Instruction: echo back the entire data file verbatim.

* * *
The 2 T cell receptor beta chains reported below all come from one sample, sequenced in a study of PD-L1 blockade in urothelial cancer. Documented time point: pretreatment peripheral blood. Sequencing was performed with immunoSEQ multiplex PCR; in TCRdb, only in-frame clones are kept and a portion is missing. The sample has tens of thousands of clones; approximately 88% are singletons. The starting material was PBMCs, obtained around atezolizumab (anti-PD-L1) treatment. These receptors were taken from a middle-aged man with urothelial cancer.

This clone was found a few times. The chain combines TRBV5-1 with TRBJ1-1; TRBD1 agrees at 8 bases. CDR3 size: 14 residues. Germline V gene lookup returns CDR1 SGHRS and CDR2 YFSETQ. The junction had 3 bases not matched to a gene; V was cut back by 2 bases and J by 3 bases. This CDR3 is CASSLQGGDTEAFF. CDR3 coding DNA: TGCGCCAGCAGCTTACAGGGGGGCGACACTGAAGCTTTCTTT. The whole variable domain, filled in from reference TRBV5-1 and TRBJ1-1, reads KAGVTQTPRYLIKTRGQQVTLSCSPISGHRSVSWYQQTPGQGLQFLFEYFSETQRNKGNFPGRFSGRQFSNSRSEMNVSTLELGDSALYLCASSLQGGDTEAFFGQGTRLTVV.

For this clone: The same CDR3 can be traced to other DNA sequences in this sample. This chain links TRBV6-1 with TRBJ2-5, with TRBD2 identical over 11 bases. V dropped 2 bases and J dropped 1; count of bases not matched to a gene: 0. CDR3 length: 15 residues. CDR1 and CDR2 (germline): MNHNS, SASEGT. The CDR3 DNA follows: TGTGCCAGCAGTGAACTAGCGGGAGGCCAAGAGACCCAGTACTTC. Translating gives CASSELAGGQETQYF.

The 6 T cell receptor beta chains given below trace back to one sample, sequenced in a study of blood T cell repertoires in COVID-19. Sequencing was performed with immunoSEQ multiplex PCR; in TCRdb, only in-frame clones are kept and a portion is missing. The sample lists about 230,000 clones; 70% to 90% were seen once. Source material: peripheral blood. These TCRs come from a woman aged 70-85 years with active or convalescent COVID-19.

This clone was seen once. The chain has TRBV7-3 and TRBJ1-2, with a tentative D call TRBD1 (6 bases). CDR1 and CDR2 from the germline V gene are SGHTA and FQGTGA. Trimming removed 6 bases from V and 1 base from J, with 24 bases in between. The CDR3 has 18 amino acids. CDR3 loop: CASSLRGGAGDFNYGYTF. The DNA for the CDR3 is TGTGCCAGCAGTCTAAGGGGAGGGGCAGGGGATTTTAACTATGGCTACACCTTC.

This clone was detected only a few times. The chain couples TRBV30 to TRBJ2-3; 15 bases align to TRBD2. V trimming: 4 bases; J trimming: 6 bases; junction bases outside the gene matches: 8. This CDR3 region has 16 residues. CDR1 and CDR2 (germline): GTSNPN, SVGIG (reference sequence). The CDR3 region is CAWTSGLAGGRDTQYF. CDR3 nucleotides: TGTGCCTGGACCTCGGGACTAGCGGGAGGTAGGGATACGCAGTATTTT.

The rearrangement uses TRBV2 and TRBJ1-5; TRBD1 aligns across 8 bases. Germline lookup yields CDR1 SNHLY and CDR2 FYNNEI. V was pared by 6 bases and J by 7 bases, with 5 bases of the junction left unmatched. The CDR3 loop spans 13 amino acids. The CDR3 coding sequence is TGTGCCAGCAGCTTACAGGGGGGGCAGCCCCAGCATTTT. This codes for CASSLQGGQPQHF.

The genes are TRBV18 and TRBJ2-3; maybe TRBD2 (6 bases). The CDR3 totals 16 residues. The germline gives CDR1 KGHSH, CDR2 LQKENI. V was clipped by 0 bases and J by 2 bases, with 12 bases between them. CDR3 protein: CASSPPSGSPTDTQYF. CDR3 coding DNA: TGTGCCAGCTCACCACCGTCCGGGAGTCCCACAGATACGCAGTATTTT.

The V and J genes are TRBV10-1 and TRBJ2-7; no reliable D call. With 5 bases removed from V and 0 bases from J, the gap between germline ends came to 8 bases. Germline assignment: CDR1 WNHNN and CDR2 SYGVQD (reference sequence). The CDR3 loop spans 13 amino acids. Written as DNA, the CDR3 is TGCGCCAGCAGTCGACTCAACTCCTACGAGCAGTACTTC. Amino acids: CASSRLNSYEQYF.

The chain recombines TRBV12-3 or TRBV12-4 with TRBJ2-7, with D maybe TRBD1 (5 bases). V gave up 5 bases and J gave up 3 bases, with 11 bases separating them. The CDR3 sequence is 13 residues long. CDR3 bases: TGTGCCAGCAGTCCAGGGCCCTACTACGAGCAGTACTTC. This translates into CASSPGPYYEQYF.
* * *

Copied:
The 2 T cell receptor beta chains reported below all come from one sample, sequenced in a study of PD-L1 blockade in urothelial cancer. Documented time point: pretreatment peripheral blood. Sequencing was performed with immunoSEQ multiplex PCR; in TCRdb, only in-frame clones are kept and a portion is missing. The sample has tens of thousands of clones; approximately 88% are singletons. The starting material was PBMCs, obtained around atezolizumab (anti-PD-L1) treatment. These receptors were taken from a middle-aged man with urothelial cancer.

This clone was found a few times. The chain combines TRBV5-1 with TRBJ1-1; TRBD1 agrees at 8 bases. CDR3 size: 14 residues. Germline V gene lookup returns CDR1 SGHRS and CDR2 YFSETQ. The junction had 3 bases not matched to a gene; V was cut back by 2 bases and J by 3 bases. This CDR3 is CASSLQGGDTEAFF. CDR3 coding DNA: TGCGCCAGCAGCTTACAGGGGGGCGACACTGAAGCTTTCTTT. The whole variable domain, filled in from reference TRBV5-1 and TRBJ1-1, reads KAGVTQTPRYLIKTRGQQVTLSCSPISGHRSVSWYQQTPGQGLQFLFEYFSETQRNKGNFPGRFSGRQFSNSRSEMNVSTLELGDSALYLCASSLQGGDTEAFFGQGTRLTVV.

For this clone: The same CDR3 can be traced to other DNA sequences in this sample. This chain links TRBV6-1 with TRBJ2-5, with TRBD2 identical over 11 bases. V dropped 2 bases and J dropped 1; count of bases not matched to a gene: 0. CDR3 length: 15 residues. CDR1 and CDR2 (germline): MNHNS, SASEGT. The CDR3 DNA follows: TGTGCCAGCAGTGAACTAGCGGGAGGCCAAGAGACCCAGTACTTC. Translating gives CASSELAGGQETQYF.

The 6 T cell receptor beta chains given below trace back to one sample, sequenced in a study of blood T cell repertoires in COVID-19. Sequencing was performed with immunoSEQ multiplex PCR; in TCRdb, only in-frame clones are kept and a portion is missing. The sample lists about 230,000 clones; 70% to 90% were seen once. Source material: peripheral blood. These TCRs come from a woman aged 70-85 years with active or convalescent COVID-19.

This clone was seen once. The chain has TRBV7-3 and TRBJ1-2, with a tentative D call TRBD1 (6 bases). CDR1 and CDR2 from the germline V gene are SGHTA and FQGTGA. Trimming removed 6 bases from V and 1 base from J, with 24 bases in between. The CDR3 has 18 amino acids. CDR3 loop: CASSLRGGAGDFNYGYTF. The DNA for the CDR3 is TGTGCCAGCAGTCTAAGGGGAGGGGCAGGGGATTTTAACTATGGCTACACCTTC.

This clone was detected only a few times. The chain couples TRBV30 to TRBJ2-3; 15 bases align to TRBD2. V trimming: 4 bases; J trimming: 6 bases; junction bases outside the gene matches: 8. This CDR3 region has 16 residues. CDR1 and CDR2 (germline): GTSNPN, SVGIG (reference sequence). The CDR3 region is CAWTSGLAGGRDTQYF. CDR3 nucleotides: TGTGCCTGGACCTCGGGACTAGCGGGAGGTAGGGATACGCAGTATTTT.

The rearrangement uses TRBV2 and TRBJ1-5; TRBD1 aligns across 8 bases. Germline lookup yields CDR1 SNHLY and CDR2 FYNNEI. V was pared by 6 bases and J by 7 bases, with 5 bases of the junction left unmatched. The CDR3 loop spans 13 amino acids. The CDR3 coding sequence is TGTGCCAGCAGCTTACAGGGGGGGCAGCCCCAGCATTTT. This codes for CASSLQGGQPQHF.

The genes are TRBV18 and TRBJ2-3; maybe TRBD2 (6 bases). The CDR3 totals 16 residues. The germline gives CDR1 KGHSH, CDR2 LQKENI. V was clipped by 0 bases and J by 2 bases, with 12 bases between them. CDR3 protein: CASSPPSGSPTDTQYF. CDR3 coding DNA: TGTGCCAGCTCACCACCGTCCGGGAGTCCCACAGATACGCAGTATTTT.

The V and J genes are TRBV10-1 and TRBJ2-7; no reliable D call. With 5 bases removed from V and 0 bases from J, the gap between germline ends came to 8 bases. Germline assignment: CDR1 WNHNN and CDR2 SYGVQD (reference sequence). The CDR3 loop spans 13 amino acids. Written as DNA, the CDR3 is TGCGCCAGCAGTCGACTCAACTCCTACGAGCAGTACTTC. Amino acids: CASSRLNSYEQYF.

The chain recombines TRBV12-3 or TRBV12-4 with TRBJ2-7, with D maybe TRBD1 (5 bases). V gave up 5 bases and J gave up 3 bases, with 11 bases separating them. The CDR3 sequence is 13 residues long. CDR3 bases: TGTGCCAGCAGTCCAGGGCCCTACTACGAGCAGTACTTC. This translates into CASSPGPYYEQYF.